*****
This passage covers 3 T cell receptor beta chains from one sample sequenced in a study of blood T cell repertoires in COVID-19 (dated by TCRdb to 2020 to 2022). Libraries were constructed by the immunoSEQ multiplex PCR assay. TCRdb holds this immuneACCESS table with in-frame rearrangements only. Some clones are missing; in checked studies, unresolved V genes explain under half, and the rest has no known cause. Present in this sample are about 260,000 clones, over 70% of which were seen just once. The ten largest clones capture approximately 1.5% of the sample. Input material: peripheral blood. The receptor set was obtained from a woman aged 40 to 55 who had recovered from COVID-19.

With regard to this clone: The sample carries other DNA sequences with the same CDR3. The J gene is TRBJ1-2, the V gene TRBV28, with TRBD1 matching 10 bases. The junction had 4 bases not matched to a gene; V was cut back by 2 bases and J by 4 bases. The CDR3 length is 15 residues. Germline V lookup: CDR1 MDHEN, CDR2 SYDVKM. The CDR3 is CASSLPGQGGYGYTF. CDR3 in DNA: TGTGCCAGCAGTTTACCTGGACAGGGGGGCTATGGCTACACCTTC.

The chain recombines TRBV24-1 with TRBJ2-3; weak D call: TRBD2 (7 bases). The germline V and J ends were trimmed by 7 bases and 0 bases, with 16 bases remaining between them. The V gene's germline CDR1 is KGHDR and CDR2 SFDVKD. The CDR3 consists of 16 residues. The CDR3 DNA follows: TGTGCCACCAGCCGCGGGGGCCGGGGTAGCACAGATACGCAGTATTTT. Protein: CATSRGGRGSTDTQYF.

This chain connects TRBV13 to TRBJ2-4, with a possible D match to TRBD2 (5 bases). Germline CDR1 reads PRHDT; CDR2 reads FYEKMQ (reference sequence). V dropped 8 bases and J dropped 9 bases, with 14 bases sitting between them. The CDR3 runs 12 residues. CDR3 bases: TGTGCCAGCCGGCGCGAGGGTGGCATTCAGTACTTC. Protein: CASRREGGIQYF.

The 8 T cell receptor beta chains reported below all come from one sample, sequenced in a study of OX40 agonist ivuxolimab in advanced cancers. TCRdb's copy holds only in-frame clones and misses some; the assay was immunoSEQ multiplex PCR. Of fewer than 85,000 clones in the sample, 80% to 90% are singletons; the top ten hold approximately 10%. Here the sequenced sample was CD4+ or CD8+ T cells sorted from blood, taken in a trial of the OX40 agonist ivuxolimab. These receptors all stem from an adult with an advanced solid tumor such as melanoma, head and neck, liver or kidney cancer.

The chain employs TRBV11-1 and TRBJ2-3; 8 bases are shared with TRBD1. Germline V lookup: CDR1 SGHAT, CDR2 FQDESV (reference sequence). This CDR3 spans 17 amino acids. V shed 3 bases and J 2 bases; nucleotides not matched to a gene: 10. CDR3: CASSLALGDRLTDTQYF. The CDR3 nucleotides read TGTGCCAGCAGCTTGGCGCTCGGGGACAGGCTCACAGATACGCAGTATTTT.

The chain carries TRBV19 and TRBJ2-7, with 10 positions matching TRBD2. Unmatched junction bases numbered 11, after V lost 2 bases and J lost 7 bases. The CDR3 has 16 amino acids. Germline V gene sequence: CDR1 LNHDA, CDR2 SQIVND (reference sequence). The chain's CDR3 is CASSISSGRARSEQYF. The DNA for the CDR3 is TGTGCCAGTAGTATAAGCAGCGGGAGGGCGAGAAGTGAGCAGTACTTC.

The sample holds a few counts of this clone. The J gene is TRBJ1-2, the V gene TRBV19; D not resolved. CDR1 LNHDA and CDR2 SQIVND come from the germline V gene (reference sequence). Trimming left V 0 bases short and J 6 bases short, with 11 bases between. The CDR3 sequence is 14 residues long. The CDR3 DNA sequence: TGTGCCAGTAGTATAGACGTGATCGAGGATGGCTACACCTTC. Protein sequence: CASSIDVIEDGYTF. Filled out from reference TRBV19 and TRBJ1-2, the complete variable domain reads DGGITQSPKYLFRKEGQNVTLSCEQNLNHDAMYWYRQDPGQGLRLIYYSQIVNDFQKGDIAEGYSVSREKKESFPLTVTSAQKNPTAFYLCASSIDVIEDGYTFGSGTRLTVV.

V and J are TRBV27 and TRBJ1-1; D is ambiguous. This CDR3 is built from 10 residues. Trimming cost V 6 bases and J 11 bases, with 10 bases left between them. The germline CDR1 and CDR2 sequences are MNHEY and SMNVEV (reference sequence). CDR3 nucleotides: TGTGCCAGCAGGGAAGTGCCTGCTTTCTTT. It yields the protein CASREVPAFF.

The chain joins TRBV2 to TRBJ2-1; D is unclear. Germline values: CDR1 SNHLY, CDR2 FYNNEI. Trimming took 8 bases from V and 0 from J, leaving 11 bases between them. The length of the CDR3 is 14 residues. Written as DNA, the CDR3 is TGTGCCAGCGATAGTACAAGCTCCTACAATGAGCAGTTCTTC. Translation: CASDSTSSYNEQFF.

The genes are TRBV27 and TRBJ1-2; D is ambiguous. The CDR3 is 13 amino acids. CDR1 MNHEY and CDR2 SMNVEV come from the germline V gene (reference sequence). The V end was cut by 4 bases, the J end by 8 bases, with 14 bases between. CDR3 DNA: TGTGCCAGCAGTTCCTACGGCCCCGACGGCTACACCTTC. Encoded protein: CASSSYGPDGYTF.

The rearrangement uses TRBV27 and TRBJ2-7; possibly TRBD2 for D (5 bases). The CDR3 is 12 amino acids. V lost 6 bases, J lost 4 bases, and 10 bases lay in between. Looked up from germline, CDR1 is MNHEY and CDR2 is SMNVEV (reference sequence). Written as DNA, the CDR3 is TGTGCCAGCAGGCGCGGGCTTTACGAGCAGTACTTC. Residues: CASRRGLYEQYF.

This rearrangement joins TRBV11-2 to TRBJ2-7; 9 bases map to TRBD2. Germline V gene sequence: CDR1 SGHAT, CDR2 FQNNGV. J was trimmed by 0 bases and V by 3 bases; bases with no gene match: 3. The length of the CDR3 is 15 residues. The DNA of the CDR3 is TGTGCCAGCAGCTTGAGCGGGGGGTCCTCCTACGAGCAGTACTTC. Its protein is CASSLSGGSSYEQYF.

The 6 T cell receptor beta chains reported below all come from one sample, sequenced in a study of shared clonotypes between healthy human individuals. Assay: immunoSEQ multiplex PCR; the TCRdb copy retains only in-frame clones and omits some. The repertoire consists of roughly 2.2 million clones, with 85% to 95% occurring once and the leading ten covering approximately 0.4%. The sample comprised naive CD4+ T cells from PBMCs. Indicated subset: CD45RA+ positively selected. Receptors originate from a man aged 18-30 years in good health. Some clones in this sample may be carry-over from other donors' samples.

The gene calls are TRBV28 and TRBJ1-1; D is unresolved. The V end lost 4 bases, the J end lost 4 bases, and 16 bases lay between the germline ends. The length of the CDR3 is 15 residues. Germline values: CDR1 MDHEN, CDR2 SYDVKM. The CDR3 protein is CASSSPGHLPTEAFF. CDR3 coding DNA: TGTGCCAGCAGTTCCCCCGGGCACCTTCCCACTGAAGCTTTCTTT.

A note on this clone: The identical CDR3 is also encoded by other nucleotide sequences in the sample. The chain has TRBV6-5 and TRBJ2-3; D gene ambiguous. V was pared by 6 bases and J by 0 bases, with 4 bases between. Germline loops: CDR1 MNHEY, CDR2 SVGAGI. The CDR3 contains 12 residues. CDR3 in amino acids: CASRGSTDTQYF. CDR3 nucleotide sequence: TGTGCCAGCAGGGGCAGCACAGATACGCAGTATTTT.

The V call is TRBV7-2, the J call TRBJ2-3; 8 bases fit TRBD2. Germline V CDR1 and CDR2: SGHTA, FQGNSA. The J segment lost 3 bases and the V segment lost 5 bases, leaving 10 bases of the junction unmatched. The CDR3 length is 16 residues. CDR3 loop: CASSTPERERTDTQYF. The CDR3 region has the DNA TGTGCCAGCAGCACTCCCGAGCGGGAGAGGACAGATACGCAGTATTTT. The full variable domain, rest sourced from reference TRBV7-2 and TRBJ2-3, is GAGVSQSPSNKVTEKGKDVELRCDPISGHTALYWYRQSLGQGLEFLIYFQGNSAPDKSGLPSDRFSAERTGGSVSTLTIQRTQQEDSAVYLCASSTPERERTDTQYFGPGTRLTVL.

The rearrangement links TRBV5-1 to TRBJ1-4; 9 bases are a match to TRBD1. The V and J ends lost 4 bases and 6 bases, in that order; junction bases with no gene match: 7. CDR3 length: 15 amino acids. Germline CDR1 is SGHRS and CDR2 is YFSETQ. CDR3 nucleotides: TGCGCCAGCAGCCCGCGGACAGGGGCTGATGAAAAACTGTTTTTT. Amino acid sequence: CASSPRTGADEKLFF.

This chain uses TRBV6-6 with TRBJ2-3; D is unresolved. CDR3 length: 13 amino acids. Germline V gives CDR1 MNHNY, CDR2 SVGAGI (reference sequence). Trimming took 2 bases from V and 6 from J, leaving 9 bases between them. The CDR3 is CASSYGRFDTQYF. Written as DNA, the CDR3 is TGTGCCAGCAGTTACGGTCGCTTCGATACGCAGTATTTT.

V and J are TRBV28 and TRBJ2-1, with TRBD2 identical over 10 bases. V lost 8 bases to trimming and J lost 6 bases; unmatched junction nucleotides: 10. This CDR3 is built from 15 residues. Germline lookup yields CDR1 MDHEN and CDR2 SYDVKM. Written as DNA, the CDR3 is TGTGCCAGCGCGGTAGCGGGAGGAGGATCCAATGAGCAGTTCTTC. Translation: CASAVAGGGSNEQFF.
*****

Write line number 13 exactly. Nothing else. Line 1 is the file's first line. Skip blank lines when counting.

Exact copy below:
This rearrangement joins TRBV11-2 to TRBJ2-7; 9 bases map to TRBD2. Germline V gene sequence: CDR1 SGHAT, CDR2 FQNNGV. J was trimmed by 0 bases and V by 3 bases; bases with no gene match: 3. The length of the CDR3 is 15 residues. The DNA of the CDR3 is TGTGCCAGCAGCTTGAGCGGGGGGTCCTCCTACGAGCAGTACTTC. Its protein is CASSLSGGSSYEQYF.